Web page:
Great! Walk away! It doesn’t matter. You’ll be back.
But make sure when you do come back–because you need me–that it’s on your knees. Both of you! Repentant!
Because I can’t save any of you, unless you realize that you need saving! And that I’m the only one on this entire planet who can do it!
In my last post on this apocalyptic Avengers series, Captain America went on a series of time jumps that appeared to clarify his moral compass. “I rescue the helpless. I raise up the hopeless.” That’s what he said. That’s what Captain America said.
And someone said to him that Tony Stark had caused a universal load of trouble for everyone and needs to be stopped.
The next set of issues, Avengers: Time Runs Out, Volume One, the story picks up eight months later, so yeah, a few gaps in the story would be fine. But why does Steve Rogers look thirty or forty years older and appear to have handed the mantle of Captain America to Sam Wilson (who is seen more on the character list page than any panel)? How did Thor lose his arm and what is this about being unworthy to wield Mjölnir? Did Bruce Banner take his own multiverse trip and bring back an alternate version of himself? As a casual comics reader, this is off-putting (there are other off-putting things I won’t mention).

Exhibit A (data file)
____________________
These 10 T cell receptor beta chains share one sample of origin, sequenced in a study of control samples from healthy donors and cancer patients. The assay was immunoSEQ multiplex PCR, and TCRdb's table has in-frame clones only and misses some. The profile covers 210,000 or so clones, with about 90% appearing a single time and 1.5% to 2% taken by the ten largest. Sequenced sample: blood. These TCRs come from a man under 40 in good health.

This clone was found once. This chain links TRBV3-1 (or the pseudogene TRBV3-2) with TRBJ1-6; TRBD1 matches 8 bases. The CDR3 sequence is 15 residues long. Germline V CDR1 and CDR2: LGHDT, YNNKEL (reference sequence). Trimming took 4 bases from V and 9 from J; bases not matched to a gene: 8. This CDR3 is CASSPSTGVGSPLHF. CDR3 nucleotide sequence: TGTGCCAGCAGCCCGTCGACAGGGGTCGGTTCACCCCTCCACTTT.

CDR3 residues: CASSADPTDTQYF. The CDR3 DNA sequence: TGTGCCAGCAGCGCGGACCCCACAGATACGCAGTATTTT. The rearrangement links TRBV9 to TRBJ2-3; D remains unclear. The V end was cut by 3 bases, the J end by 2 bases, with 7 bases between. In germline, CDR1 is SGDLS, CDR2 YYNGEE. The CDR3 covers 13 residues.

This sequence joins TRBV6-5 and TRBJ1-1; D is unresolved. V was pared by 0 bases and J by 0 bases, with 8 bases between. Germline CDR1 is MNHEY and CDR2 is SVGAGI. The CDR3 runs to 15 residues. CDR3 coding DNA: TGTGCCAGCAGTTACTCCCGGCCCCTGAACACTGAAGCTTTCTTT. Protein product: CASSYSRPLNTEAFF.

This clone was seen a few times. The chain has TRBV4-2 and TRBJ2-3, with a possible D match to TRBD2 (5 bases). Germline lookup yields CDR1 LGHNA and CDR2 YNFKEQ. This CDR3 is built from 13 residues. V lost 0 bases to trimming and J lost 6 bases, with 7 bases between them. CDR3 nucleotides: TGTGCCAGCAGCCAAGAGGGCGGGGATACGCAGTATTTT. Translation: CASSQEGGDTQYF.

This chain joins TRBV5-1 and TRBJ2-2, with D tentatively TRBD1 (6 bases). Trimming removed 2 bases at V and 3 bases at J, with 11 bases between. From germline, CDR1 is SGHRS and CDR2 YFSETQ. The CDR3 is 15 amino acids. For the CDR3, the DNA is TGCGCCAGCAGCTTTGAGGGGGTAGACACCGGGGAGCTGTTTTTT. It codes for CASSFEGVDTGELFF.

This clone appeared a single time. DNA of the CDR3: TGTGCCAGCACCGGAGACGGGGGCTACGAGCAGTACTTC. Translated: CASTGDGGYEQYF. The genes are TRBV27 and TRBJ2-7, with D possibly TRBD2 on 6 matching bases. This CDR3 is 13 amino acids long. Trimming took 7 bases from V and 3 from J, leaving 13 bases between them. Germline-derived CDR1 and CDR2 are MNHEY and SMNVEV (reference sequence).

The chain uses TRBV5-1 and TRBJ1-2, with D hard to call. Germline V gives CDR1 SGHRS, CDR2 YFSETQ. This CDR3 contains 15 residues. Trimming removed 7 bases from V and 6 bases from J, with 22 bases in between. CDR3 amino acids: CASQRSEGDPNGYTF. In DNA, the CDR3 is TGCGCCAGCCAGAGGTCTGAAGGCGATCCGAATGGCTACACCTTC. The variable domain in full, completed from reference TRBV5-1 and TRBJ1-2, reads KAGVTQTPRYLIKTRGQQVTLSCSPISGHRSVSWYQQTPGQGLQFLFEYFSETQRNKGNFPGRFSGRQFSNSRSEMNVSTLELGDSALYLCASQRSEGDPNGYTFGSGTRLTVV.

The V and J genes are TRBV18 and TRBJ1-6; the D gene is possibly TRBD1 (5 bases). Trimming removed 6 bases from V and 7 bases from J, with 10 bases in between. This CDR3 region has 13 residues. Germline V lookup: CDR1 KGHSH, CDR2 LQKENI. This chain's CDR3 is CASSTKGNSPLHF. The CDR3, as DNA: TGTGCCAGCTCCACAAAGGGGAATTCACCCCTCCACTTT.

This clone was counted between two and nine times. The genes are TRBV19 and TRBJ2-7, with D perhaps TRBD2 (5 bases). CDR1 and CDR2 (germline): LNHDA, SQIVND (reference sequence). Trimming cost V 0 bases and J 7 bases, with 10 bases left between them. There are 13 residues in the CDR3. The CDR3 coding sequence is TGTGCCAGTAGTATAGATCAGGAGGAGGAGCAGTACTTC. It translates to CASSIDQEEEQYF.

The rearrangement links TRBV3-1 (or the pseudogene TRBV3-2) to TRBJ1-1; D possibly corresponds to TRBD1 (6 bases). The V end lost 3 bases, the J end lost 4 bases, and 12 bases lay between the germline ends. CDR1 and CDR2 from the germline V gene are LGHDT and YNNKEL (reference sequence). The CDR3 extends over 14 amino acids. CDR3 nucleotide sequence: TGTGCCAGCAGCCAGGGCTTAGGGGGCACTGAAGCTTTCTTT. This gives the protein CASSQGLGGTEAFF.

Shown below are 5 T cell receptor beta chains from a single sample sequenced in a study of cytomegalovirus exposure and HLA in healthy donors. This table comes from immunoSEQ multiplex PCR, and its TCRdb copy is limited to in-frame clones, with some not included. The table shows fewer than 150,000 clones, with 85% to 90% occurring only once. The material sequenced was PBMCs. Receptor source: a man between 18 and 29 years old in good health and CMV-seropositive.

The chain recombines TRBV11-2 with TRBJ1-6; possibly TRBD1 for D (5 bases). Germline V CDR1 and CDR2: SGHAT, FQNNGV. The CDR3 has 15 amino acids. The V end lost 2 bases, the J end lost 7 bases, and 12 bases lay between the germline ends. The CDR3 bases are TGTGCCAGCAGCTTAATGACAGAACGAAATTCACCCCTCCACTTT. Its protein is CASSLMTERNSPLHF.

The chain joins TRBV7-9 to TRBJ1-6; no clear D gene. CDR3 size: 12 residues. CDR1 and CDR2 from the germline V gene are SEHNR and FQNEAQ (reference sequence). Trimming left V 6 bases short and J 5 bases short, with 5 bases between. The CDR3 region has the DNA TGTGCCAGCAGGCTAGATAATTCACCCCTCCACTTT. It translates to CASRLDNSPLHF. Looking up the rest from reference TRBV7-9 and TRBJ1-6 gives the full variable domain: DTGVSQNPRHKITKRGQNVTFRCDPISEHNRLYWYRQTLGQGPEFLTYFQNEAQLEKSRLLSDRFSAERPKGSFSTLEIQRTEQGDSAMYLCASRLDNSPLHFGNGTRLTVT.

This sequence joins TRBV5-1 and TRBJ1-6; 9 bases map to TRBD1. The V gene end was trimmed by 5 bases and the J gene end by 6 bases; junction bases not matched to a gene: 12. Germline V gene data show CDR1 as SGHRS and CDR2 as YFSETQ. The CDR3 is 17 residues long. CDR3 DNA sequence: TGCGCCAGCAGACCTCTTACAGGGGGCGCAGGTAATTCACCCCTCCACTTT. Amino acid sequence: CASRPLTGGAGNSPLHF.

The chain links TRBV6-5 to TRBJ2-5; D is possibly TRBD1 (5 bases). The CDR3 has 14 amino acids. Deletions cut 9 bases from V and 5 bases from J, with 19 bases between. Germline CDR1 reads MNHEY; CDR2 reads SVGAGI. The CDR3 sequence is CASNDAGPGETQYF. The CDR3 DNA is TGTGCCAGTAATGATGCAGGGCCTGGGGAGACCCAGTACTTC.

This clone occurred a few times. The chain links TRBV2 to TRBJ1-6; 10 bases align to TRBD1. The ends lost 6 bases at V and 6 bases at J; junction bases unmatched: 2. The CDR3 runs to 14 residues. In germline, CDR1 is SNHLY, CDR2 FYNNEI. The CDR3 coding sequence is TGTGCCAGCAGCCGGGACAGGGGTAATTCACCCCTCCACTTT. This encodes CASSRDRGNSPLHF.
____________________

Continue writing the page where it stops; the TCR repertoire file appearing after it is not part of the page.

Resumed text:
The story told over this four volume collection doesn’t follow a linear pattern, which is mostly good. When you have so many characters doing so many things, it’s normal to tell the story slant with some flashbacks and revelations from conversations you didn’t see the first run through the timeline. Threats are reexamined and mysteries explored by characters revisiting what they understand and seeing it in new light. Hickman has an interesting, spralling story here.
But Steve Rogers is labeled the good man and life; Tony Stark is labeled the monster, death. And Rogers spends 90% of his time hunting his former friends and wanting to beat an apology out of Stark for lying about the end of the world. Stark is blamed for corrupting all reality and lying to the other Avengers that they had a chance to save Earth. “You knew we were all going to die!” Rogers charges him. “Say it! You lied about that and everything.” At one point, Rogers says that bringing the Illuminati team to justice was more important than anything else, completely forgetting that they would need to act when another planetary incursion comes. A little later he accused them of doing nothing over the last eight months to save the planet.
Of course, they had been knocking out various impossible things every day before taking an early lunch. That and running from their friends.
The story doesn’t run out at the end of Time Runs Out, Volume Four. No, sir. It just keeps going. Which is good in one sense, because the heroes had run out of options and everything actually dies. But I was left asking where was the man would not entertain necessary evils, who was committed to saving as many people as he could? When they learned of great cosmic destroyers–Rabum Alal, the Ivory Kings, the Mapmakers, and the Black Priests–how could they set that aside to blame everything on Tony Stark?